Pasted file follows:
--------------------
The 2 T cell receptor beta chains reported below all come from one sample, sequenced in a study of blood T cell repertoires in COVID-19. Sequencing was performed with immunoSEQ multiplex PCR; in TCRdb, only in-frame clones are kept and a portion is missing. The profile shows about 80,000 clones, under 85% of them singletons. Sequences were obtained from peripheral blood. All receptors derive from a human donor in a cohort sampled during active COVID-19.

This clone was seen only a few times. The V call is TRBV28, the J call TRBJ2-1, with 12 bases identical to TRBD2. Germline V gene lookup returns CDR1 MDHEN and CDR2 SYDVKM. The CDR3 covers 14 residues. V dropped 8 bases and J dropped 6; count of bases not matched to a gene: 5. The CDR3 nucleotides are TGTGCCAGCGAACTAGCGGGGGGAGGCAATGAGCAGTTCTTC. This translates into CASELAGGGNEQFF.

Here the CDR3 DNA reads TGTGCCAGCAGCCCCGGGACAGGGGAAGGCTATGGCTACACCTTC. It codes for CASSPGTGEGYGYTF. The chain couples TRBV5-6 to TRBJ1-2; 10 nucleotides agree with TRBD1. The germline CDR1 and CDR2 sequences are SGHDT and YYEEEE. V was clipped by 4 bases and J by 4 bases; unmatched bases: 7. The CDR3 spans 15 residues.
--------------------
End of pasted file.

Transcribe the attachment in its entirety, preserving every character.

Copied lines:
The 2 T cell receptor beta chains reported below all come from one sample, sequenced in a study of blood T cell repertoires in COVID-19. Sequencing was performed with immunoSEQ multiplex PCR; in TCRdb, only in-frame clones are kept and a portion is missing. The profile shows about 80,000 clones, under 85% of them singletons. Sequences were obtained from peripheral blood. All receptors derive from a human donor in a cohort sampled during active COVID-19.

This clone was seen only a few times. The V call is TRBV28, the J call TRBJ2-1, with 12 bases identical to TRBD2. Germline V gene lookup returns CDR1 MDHEN and CDR2 SYDVKM. The CDR3 covers 14 residues. V dropped 8 bases and J dropped 6; count of bases not matched to a gene: 5. The CDR3 nucleotides are TGTGCCAGCGAACTAGCGGGGGGAGGCAATGAGCAGTTCTTC. This translates into CASELAGGGNEQFF.

Here the CDR3 DNA reads TGTGCCAGCAGCCCCGGGACAGGGGAAGGCTATGGCTACACCTTC. It codes for CASSPGTGEGYGYTF. The chain couples TRBV5-6 to TRBJ1-2; 10 nucleotides agree with TRBD1. The germline CDR1 and CDR2 sequences are SGHDT and YYEEEE. V was clipped by 4 bases and J by 4 bases; unmatched bases: 7. The CDR3 spans 15 residues.